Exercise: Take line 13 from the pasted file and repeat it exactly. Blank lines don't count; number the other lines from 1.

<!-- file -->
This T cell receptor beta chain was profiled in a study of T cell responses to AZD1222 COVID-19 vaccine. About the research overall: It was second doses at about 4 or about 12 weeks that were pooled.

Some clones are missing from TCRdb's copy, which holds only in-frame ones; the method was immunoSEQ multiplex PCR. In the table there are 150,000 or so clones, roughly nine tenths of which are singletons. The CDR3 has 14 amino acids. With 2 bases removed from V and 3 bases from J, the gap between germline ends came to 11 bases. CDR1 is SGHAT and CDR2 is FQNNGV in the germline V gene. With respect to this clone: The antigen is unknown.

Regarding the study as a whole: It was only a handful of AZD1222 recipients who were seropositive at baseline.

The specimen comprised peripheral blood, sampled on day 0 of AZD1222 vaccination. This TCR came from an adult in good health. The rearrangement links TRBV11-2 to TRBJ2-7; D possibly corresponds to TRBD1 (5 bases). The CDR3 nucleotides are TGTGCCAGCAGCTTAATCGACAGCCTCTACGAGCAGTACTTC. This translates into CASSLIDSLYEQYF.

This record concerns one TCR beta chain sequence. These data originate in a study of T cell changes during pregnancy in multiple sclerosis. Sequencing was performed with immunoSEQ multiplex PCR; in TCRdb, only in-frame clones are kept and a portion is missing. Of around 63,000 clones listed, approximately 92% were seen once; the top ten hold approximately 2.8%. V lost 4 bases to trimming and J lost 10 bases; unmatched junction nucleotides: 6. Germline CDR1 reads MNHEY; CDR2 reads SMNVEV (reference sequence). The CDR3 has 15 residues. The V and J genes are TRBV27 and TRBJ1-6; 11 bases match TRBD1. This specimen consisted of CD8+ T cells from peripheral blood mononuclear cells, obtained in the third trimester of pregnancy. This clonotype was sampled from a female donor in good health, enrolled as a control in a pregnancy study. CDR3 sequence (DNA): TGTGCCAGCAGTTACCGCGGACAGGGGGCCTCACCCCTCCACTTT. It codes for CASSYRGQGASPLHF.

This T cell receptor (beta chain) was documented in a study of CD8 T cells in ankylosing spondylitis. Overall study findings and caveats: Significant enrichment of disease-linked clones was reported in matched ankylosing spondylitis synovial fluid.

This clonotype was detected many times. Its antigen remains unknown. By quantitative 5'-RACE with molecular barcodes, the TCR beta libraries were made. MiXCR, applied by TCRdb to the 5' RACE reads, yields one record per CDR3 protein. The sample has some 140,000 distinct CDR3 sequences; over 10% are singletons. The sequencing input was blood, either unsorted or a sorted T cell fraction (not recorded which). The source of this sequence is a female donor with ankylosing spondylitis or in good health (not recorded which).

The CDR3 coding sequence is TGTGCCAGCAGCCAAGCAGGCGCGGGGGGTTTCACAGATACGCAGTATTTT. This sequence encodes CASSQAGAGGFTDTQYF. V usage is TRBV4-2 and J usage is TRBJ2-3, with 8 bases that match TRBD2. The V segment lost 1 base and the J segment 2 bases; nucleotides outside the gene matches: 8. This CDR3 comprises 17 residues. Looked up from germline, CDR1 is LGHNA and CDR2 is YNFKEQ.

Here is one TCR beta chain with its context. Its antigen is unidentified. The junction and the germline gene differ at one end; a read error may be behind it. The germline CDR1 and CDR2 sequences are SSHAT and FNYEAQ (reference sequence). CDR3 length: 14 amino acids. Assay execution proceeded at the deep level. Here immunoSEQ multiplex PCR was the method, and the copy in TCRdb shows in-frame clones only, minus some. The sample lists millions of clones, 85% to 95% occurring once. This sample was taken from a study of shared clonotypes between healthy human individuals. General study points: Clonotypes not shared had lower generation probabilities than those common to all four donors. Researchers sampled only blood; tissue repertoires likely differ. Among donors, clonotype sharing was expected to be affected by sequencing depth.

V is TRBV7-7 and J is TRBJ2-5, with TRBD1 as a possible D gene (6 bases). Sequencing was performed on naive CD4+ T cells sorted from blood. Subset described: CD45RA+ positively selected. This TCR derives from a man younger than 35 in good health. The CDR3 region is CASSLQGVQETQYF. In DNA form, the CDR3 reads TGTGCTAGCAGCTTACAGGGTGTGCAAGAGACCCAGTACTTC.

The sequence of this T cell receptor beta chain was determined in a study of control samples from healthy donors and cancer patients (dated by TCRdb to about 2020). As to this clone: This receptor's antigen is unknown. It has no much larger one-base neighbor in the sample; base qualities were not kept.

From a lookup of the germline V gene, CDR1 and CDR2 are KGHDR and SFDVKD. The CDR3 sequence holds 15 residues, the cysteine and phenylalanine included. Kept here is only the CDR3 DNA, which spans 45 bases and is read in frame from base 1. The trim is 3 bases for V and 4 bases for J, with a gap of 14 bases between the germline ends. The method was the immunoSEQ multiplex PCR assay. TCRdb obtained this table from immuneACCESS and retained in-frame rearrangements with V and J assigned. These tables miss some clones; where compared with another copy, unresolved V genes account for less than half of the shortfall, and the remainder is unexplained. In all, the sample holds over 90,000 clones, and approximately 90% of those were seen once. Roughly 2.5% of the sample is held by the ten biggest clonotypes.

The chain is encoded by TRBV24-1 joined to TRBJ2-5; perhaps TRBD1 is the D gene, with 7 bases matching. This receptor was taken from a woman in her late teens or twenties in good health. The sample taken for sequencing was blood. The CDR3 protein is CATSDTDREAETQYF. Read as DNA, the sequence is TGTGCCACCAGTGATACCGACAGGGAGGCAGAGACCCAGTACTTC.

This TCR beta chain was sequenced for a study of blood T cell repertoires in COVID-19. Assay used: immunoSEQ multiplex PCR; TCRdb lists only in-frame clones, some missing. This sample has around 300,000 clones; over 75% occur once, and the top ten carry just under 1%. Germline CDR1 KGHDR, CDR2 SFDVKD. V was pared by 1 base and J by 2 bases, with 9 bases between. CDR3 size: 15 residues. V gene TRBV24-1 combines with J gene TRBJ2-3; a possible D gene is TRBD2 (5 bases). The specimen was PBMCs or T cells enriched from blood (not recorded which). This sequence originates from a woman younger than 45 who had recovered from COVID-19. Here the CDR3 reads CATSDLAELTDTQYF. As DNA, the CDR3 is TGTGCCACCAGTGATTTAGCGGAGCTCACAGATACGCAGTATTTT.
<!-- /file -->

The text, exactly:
The chain is encoded by TRBV24-1 joined to TRBJ2-5; perhaps TRBD1 is the D gene, with 7 bases matching. This receptor was taken from a woman in her late teens or twenties in good health. The sample taken for sequencing was blood. The CDR3 protein is CATSDTDREAETQYF. Read as DNA, the sequence is TGTGCCACCAGTGATACCGACAGGGAGGCAGAGACCCAGTACTTC.